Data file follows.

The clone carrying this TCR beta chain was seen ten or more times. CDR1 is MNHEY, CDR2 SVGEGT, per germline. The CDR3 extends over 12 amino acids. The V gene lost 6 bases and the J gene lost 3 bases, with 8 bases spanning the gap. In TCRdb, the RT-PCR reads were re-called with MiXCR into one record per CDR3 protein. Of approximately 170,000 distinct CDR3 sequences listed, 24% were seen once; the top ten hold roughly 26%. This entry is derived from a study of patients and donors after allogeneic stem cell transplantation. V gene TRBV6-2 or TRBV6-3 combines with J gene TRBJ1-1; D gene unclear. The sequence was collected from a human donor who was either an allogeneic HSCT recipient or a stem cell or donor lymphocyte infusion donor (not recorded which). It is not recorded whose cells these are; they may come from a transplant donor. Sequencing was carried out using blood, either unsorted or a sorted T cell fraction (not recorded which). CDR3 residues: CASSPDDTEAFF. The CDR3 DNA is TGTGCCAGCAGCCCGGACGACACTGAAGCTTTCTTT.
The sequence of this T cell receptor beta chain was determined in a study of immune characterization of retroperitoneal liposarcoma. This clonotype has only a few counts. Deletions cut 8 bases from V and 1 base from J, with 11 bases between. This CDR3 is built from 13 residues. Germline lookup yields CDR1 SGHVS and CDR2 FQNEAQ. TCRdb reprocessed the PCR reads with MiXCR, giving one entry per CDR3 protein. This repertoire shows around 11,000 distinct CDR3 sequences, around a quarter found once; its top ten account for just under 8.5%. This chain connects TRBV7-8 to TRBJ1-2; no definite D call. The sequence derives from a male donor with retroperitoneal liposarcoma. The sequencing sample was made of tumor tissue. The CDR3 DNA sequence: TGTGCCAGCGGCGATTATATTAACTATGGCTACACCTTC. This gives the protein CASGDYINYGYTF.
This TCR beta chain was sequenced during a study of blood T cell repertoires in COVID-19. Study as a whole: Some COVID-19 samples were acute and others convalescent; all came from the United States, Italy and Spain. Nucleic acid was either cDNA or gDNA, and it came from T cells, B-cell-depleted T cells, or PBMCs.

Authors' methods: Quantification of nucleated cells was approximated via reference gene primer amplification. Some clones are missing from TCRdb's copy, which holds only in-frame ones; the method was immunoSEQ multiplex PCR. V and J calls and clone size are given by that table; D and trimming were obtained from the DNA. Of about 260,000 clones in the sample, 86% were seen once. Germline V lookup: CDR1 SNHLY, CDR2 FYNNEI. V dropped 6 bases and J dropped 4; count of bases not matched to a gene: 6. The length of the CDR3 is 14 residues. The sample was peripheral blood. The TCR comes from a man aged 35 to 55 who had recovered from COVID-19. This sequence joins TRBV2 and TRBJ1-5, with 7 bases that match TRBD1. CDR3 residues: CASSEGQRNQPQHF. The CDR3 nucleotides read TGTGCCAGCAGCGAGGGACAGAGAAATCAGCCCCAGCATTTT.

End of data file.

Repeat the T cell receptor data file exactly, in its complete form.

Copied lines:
The clone carrying this TCR beta chain was seen ten or more times. CDR1 is MNHEY, CDR2 SVGEGT, per germline. The CDR3 extends over 12 amino acids. The V gene lost 6 bases and the J gene lost 3 bases, with 8 bases spanning the gap. In TCRdb, the RT-PCR reads were re-called with MiXCR into one record per CDR3 protein. Of approximately 170,000 distinct CDR3 sequences listed, 24% were seen once; the top ten hold roughly 26%. This entry is derived from a study of patients and donors after allogeneic stem cell transplantation. V gene TRBV6-2 or TRBV6-3 combines with J gene TRBJ1-1; D gene unclear. The sequence was collected from a human donor who was either an allogeneic HSCT recipient or a stem cell or donor lymphocyte infusion donor (not recorded which). It is not recorded whose cells these are; they may come from a transplant donor. Sequencing was carried out using blood, either unsorted or a sorted T cell fraction (not recorded which). CDR3 residues: CASSPDDTEAFF. The CDR3 DNA is TGTGCCAGCAGCCCGGACGACACTGAAGCTTTCTTT.
The sequence of this T cell receptor beta chain was determined in a study of immune characterization of retroperitoneal liposarcoma. This clonotype has only a few counts. Deletions cut 8 bases from V and 1 base from J, with 11 bases between. This CDR3 is built from 13 residues. Germline lookup yields CDR1 SGHVS and CDR2 FQNEAQ. TCRdb reprocessed the PCR reads with MiXCR, giving one entry per CDR3 protein. This repertoire shows around 11,000 distinct CDR3 sequences, around a quarter found once; its top ten account for just under 8.5%. This chain connects TRBV7-8 to TRBJ1-2; no definite D call. The sequence derives from a male donor with retroperitoneal liposarcoma. The sequencing sample was made of tumor tissue. The CDR3 DNA sequence: TGTGCCAGCGGCGATTATATTAACTATGGCTACACCTTC. This gives the protein CASGDYINYGYTF.
This TCR beta chain was sequenced during a study of blood T cell repertoires in COVID-19. Study as a whole: Some COVID-19 samples were acute and others convalescent; all came from the United States, Italy and Spain. Nucleic acid was either cDNA or gDNA, and it came from T cells, B-cell-depleted T cells, or PBMCs.

Authors' methods: Quantification of nucleated cells was approximated via reference gene primer amplification. Some clones are missing from TCRdb's copy, which holds only in-frame ones; the method was immunoSEQ multiplex PCR. V and J calls and clone size are given by that table; D and trimming were obtained from the DNA. Of about 260,000 clones in the sample, 86% were seen once. Germline V lookup: CDR1 SNHLY, CDR2 FYNNEI. V dropped 6 bases and J dropped 4; count of bases not matched to a gene: 6. The length of the CDR3 is 14 residues. The sample was peripheral blood. The TCR comes from a man aged 35 to 55 who had recovered from COVID-19. This sequence joins TRBV2 and TRBJ1-5, with 7 bases that match TRBD1. CDR3 residues: CASSEGQRNQPQHF. The CDR3 nucleotides read TGTGCCAGCAGCGAGGGACAGAGAAATCAGCCCCAGCATTTT.